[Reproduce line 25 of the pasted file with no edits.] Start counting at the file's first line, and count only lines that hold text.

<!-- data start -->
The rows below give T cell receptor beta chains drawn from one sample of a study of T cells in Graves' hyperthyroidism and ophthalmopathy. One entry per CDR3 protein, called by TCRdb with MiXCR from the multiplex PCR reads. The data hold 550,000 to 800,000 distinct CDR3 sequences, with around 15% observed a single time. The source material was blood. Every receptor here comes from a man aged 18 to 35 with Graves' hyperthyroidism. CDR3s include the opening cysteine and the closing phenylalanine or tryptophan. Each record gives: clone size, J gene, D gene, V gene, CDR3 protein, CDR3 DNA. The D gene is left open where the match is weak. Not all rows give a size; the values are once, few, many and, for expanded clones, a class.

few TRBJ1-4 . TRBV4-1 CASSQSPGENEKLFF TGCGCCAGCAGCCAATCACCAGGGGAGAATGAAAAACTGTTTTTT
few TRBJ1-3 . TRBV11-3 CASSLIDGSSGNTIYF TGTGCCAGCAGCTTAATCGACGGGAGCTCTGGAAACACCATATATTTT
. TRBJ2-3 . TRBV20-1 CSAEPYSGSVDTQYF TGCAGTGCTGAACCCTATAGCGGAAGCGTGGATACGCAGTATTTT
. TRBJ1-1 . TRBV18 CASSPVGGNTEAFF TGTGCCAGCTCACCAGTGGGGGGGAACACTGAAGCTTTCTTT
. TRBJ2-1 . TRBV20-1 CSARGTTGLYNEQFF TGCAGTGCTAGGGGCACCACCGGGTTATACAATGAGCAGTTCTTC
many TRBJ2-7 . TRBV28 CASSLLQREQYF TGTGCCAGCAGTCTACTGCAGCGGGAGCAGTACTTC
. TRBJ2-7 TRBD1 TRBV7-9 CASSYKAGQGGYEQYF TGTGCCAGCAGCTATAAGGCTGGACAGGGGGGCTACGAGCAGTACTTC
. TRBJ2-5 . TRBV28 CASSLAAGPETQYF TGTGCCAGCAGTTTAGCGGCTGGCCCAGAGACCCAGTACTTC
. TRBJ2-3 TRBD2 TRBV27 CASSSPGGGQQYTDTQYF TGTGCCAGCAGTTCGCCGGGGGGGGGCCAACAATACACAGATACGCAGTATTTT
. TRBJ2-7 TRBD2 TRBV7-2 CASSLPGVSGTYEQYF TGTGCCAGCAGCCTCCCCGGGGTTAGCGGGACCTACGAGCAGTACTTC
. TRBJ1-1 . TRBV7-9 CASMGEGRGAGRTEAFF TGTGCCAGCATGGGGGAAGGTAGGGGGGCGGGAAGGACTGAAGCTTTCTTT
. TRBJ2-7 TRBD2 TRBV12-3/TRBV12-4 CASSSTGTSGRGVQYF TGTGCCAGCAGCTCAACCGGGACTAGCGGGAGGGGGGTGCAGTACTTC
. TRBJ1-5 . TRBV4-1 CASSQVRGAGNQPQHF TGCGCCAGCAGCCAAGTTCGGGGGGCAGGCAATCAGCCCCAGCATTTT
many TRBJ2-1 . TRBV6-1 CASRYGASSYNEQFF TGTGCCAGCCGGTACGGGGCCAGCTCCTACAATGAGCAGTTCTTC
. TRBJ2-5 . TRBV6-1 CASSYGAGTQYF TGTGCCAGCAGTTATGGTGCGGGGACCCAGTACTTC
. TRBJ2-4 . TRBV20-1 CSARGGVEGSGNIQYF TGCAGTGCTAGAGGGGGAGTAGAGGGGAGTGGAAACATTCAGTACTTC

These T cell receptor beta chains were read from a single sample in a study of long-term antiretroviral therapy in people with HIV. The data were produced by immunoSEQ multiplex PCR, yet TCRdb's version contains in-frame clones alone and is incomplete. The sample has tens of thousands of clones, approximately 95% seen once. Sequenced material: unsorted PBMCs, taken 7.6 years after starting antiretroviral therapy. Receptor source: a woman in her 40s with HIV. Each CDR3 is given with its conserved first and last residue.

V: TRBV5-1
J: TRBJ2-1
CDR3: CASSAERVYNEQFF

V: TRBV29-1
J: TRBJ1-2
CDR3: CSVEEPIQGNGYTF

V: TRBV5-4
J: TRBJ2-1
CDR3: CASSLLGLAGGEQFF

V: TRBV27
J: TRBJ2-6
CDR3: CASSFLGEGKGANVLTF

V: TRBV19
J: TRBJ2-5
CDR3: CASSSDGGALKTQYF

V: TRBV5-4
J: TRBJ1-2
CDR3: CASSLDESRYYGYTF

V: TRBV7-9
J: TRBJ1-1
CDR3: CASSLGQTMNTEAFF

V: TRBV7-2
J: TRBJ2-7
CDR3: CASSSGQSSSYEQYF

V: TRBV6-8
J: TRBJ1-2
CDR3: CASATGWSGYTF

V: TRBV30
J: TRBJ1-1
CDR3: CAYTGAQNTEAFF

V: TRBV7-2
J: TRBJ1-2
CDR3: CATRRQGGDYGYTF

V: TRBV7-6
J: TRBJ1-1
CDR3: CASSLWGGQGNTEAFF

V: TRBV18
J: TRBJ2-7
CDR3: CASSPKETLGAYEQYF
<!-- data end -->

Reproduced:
V: TRBV5-4